Children are an absolute gift! As parents, we want the best for our children in all aspects of their lives. After all, their happiness means the world. However, this is the time of year when parents begin to hear more and more about the things their children want as the holiday lists roll in. It seems like they’re adding something new every day, or changing their minds at the last minute which is no surprise in this overstimulated world. As parents, it’s important to manage expectations especially during this time of year. Luckily, there are strategic ways to manage your children’s holiday gift expectations and it doesn’t have to end in disappointment.
Explain How To Prioritize and Deal With Disappointment
This is where you have the opportunity to address your children’s “gimme” mentality. When kids make their long list of gifts, they are certainly not considering whether or not you can afford everything they want. Of course, children don’t really even understand the value of money so that’s a lost point.
A better approach is to teach them about prioritizing their list. It’s a great lesson to learn early on that we can’t always have everything we want in life. Work with them to identify the one or two items that mean the most to them on the list (and fits within your gift budget).
Sit down with them to discuss every item on the list, and find out their motivation for selecting the items they did. Also, let them know why you can’t get the rest of the items on the list. This will teach them not to feel sad or disappointed whenever you say no, because they’ll know there’s a logical reason behind your decision and that you’re not just trying to deprive them.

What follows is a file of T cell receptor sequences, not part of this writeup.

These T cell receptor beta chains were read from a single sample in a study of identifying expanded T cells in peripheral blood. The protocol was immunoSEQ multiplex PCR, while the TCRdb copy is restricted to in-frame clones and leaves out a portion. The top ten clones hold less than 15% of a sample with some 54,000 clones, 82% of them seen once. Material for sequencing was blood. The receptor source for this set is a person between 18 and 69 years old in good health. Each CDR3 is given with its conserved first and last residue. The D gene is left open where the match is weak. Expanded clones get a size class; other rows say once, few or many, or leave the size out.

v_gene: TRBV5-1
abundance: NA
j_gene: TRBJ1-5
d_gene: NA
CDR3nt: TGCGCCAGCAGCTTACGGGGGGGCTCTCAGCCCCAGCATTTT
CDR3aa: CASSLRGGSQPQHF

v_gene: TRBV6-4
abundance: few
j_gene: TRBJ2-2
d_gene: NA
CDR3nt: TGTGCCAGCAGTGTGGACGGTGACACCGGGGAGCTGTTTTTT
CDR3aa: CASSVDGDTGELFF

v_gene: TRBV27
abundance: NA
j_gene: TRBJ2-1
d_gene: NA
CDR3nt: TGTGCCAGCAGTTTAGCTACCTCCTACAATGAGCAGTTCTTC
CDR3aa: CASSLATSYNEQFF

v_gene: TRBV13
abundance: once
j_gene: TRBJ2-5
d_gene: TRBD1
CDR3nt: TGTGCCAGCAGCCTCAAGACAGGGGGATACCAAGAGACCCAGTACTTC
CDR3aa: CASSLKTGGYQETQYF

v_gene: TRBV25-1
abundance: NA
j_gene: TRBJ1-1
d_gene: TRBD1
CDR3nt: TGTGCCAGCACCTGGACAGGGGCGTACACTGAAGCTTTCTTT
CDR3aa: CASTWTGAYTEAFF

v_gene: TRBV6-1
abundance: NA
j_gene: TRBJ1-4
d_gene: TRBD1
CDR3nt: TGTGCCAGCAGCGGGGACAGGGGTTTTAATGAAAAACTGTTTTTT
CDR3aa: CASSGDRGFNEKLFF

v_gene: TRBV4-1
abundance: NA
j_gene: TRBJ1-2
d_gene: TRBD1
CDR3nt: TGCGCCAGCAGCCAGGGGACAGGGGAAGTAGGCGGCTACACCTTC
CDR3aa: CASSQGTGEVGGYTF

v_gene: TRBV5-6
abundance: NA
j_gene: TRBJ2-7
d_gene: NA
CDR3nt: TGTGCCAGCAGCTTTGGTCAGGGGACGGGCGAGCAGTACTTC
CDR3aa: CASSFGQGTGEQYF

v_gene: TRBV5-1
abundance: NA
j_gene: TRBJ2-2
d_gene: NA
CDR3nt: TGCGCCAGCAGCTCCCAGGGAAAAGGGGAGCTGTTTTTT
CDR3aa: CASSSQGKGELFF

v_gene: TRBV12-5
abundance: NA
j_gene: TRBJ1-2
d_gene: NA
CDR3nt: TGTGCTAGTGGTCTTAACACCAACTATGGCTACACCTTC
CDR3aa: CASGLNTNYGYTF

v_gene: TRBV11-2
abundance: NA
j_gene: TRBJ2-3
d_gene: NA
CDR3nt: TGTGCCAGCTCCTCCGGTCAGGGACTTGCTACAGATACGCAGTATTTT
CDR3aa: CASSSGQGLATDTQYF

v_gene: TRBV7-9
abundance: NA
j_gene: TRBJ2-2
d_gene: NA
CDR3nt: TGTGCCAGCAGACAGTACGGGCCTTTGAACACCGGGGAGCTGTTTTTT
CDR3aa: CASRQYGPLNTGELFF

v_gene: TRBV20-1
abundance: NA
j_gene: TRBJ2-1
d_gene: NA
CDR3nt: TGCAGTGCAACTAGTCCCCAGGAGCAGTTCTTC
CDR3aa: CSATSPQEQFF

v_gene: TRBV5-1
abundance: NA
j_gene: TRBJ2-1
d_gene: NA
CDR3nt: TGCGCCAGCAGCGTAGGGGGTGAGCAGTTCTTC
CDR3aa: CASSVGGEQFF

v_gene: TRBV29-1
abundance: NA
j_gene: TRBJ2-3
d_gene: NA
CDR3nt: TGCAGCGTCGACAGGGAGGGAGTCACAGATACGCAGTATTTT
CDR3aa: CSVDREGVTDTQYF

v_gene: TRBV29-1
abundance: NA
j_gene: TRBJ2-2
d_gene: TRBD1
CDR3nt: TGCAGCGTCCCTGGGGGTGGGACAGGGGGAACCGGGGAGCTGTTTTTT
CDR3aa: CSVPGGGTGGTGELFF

This strategy can help develop critical thinking habits in your children that will be beneficial to them the rest of their lives.
Teach The Importance of Generosity & Empathy
It’s the time of year to remind children that gifts are meant to be given as well as received. It’s the perfect time to talk about the benefits of helping others. This also helps shift the focus of your child from getting what they want to giving in ways that can’t be monetized.
There are a lot of different ways you can help your kids attain an age-appropriate level of self-sacrifice. Try taking them shopping to choose gifts for friends, family, or a charity. Better yet, encourage them to give away their toys from the previous year to a kid-focused charity or toy drive. You can also take them along to buy food and personal care items for people in homeless shelters as a way to demonstrate wants vs. needs.
Focus on the Magic of the Season (Big Pict
No matter what you’re celebrating this holiday season, your kids will undoubtedly be very happy when they see their gifts. But those gifts are soon quickly forgotten, sometimes even before the next holiday. The truth is that gifts are wonderful, but there’s more joy to be gained when you look at the bigger picture.
Remember, memories last longer than gifts. Try to be creative and give experiences instead of toys. Challenge yourself to get into the holiday spirit in unique ways that won’t break the bank. Bake some cookies, make a gingerbread house, or volunteer your time together as a family. There are no limits to what you can add to your family’s holiday tradition.
Start conversations now before the holidays are in full swing so you can manage expectations and teach a few valuable lessons along the way. Remember to be patient, especially if your children are used to getting what they want. Generosity, gratitude, and prioritizing are all complex concepts for children. Keep exposing them to situations where they can do good for others even if it means not getting everything they want.